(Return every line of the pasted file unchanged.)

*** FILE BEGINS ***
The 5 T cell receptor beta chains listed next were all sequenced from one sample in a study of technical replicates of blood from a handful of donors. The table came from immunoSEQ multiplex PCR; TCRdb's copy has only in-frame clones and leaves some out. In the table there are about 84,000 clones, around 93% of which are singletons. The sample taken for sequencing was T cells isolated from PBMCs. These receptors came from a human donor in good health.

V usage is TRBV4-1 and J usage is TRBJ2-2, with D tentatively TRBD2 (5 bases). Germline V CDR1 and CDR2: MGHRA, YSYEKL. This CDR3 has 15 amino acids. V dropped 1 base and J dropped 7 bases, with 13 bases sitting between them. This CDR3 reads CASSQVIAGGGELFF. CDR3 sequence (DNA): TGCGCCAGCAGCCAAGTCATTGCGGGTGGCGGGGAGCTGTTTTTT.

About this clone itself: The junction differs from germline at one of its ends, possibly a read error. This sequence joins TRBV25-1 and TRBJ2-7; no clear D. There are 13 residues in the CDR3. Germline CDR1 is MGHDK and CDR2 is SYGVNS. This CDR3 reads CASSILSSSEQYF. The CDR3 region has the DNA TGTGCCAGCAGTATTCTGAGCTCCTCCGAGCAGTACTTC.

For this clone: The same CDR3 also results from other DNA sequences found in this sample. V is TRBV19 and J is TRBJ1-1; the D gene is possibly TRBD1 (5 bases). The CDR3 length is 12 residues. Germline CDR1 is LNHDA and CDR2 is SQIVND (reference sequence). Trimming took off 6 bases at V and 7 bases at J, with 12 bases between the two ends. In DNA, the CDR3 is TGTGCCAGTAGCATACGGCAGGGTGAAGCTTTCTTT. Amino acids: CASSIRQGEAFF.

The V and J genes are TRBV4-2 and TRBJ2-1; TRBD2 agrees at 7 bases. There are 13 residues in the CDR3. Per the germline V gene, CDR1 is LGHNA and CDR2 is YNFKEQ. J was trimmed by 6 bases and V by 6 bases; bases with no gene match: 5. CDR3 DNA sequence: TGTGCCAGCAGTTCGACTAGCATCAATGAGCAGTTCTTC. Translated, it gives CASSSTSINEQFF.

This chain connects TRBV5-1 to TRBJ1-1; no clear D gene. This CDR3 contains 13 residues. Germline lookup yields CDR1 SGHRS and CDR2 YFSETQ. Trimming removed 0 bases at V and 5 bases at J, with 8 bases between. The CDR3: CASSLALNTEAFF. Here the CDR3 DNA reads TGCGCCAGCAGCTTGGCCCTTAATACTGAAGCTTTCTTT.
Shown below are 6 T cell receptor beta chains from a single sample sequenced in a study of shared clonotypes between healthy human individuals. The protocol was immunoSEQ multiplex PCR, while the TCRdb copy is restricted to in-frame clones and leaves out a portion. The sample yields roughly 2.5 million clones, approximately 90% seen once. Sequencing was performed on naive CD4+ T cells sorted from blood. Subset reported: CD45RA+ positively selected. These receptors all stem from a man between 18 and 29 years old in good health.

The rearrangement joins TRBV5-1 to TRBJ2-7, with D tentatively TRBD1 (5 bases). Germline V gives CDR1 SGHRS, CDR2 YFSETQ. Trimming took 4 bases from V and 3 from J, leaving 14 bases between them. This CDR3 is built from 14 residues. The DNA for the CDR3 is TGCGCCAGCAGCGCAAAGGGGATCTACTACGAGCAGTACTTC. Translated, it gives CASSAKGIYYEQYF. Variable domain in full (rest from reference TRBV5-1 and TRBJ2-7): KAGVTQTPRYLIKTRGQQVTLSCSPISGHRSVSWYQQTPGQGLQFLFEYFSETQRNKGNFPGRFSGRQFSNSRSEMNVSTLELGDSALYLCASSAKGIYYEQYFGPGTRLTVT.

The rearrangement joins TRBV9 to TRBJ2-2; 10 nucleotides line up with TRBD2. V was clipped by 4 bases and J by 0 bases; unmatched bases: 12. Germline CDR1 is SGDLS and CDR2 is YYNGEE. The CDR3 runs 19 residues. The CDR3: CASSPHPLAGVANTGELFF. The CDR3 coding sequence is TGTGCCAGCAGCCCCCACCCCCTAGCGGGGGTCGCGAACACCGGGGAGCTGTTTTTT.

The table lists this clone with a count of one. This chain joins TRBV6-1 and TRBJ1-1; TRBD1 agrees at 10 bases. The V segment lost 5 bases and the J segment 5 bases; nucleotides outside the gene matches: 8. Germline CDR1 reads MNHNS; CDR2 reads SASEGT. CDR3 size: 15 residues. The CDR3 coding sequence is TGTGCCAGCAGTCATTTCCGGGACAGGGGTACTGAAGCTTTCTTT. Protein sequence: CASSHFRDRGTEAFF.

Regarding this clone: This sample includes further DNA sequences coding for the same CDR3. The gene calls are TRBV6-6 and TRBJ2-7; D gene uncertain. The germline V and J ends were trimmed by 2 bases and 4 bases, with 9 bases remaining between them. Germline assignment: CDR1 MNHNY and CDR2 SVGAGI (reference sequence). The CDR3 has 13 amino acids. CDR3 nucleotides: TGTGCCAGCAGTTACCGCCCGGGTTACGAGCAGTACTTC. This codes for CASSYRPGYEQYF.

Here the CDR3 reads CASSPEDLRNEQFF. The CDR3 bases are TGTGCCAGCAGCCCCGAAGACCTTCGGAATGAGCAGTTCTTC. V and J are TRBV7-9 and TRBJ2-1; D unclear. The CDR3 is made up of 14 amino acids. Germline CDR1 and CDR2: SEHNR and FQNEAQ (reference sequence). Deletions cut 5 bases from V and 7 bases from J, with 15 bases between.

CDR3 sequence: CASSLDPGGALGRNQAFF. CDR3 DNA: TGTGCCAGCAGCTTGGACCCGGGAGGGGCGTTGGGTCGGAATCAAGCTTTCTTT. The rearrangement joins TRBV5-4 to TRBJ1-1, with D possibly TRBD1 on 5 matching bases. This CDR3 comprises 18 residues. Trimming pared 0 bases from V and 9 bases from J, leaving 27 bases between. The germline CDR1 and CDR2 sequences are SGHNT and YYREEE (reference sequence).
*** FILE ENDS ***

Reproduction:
The 5 T cell receptor beta chains listed next were all sequenced from one sample in a study of technical replicates of blood from a handful of donors. The table came from immunoSEQ multiplex PCR; TCRdb's copy has only in-frame clones and leaves some out. In the table there are about 84,000 clones, around 93% of which are singletons. The sample taken for sequencing was T cells isolated from PBMCs. These receptors came from a human donor in good health.

V usage is TRBV4-1 and J usage is TRBJ2-2, with D tentatively TRBD2 (5 bases). Germline V CDR1 and CDR2: MGHRA, YSYEKL. This CDR3 has 15 amino acids. V dropped 1 base and J dropped 7 bases, with 13 bases sitting between them. This CDR3 reads CASSQVIAGGGELFF. CDR3 sequence (DNA): TGCGCCAGCAGCCAAGTCATTGCGGGTGGCGGGGAGCTGTTTTTT.

About this clone itself: The junction differs from germline at one of its ends, possibly a read error. This sequence joins TRBV25-1 and TRBJ2-7; no clear D. There are 13 residues in the CDR3. Germline CDR1 is MGHDK and CDR2 is SYGVNS. This CDR3 reads CASSILSSSEQYF. The CDR3 region has the DNA TGTGCCAGCAGTATTCTGAGCTCCTCCGAGCAGTACTTC.

For this clone: The same CDR3 also results from other DNA sequences found in this sample. V is TRBV19 and J is TRBJ1-1; the D gene is possibly TRBD1 (5 bases). The CDR3 length is 12 residues. Germline CDR1 is LNHDA and CDR2 is SQIVND (reference sequence). Trimming took off 6 bases at V and 7 bases at J, with 12 bases between the two ends. In DNA, the CDR3 is TGTGCCAGTAGCATACGGCAGGGTGAAGCTTTCTTT. Amino acids: CASSIRQGEAFF.

The V and J genes are TRBV4-2 and TRBJ2-1; TRBD2 agrees at 7 bases. There are 13 residues in the CDR3. Per the germline V gene, CDR1 is LGHNA and CDR2 is YNFKEQ. J was trimmed by 6 bases and V by 6 bases; bases with no gene match: 5. CDR3 DNA sequence: TGTGCCAGCAGTTCGACTAGCATCAATGAGCAGTTCTTC. Translated, it gives CASSSTSINEQFF.

This chain connects TRBV5-1 to TRBJ1-1; no clear D gene. This CDR3 contains 13 residues. Germline lookup yields CDR1 SGHRS and CDR2 YFSETQ. Trimming removed 0 bases at V and 5 bases at J, with 8 bases between. The CDR3: CASSLALNTEAFF. Here the CDR3 DNA reads TGCGCCAGCAGCTTGGCCCTTAATACTGAAGCTTTCTTT.
Shown below are 6 T cell receptor beta chains from a single sample sequenced in a study of shared clonotypes between healthy human individuals. The protocol was immunoSEQ multiplex PCR, while the TCRdb copy is restricted to in-frame clones and leaves out a portion. The sample yields roughly 2.5 million clones, approximately 90% seen once. Sequencing was performed on naive CD4+ T cells sorted from blood. Subset reported: CD45RA+ positively selected. These receptors all stem from a man between 18 and 29 years old in good health.

The rearrangement joins TRBV5-1 to TRBJ2-7, with D tentatively TRBD1 (5 bases). Germline V gives CDR1 SGHRS, CDR2 YFSETQ. Trimming took 4 bases from V and 3 from J, leaving 14 bases between them. This CDR3 is built from 14 residues. The DNA for the CDR3 is TGCGCCAGCAGCGCAAAGGGGATCTACTACGAGCAGTACTTC. Translated, it gives CASSAKGIYYEQYF. Variable domain in full (rest from reference TRBV5-1 and TRBJ2-7): KAGVTQTPRYLIKTRGQQVTLSCSPISGHRSVSWYQQTPGQGLQFLFEYFSETQRNKGNFPGRFSGRQFSNSRSEMNVSTLELGDSALYLCASSAKGIYYEQYFGPGTRLTVT.

The rearrangement joins TRBV9 to TRBJ2-2; 10 nucleotides line up with TRBD2. V was clipped by 4 bases and J by 0 bases; unmatched bases: 12. Germline CDR1 is SGDLS and CDR2 is YYNGEE. The CDR3 runs 19 residues. The CDR3: CASSPHPLAGVANTGELFF. The CDR3 coding sequence is TGTGCCAGCAGCCCCCACCCCCTAGCGGGGGTCGCGAACACCGGGGAGCTGTTTTTT.

The table lists this clone with a count of one. This chain joins TRBV6-1 and TRBJ1-1; TRBD1 agrees at 10 bases. The V segment lost 5 bases and the J segment 5 bases; nucleotides outside the gene matches: 8. Germline CDR1 reads MNHNS; CDR2 reads SASEGT. CDR3 size: 15 residues. The CDR3 coding sequence is TGTGCCAGCAGTCATTTCCGGGACAGGGGTACTGAAGCTTTCTTT. Protein sequence: CASSHFRDRGTEAFF.

Regarding this clone: This sample includes further DNA sequences coding for the same CDR3. The gene calls are TRBV6-6 and TRBJ2-7; D gene uncertain. The germline V and J ends were trimmed by 2 bases and 4 bases, with 9 bases remaining between them. Germline assignment: CDR1 MNHNY and CDR2 SVGAGI (reference sequence). The CDR3 has 13 amino acids. CDR3 nucleotides: TGTGCCAGCAGTTACCGCCCGGGTTACGAGCAGTACTTC. This codes for CASSYRPGYEQYF.

Here the CDR3 reads CASSPEDLRNEQFF. The CDR3 bases are TGTGCCAGCAGCCCCGAAGACCTTCGGAATGAGCAGTTCTTC. V and J are TRBV7-9 and TRBJ2-1; D unclear. The CDR3 is made up of 14 amino acids. Germline CDR1 and CDR2: SEHNR and FQNEAQ (reference sequence). Deletions cut 5 bases from V and 7 bases from J, with 15 bases between.

CDR3 sequence: CASSLDPGGALGRNQAFF. CDR3 DNA: TGTGCCAGCAGCTTGGACCCGGGAGGGGCGTTGGGTCGGAATCAAGCTTTCTTT. The rearrangement joins TRBV5-4 to TRBJ1-1, with D possibly TRBD1 on 5 matching bases. This CDR3 comprises 18 residues. Trimming pared 0 bases from V and 9 bases from J, leaving 27 bases between. The germline CDR1 and CDR2 sequences are SGHNT and YYREEE (reference sequence).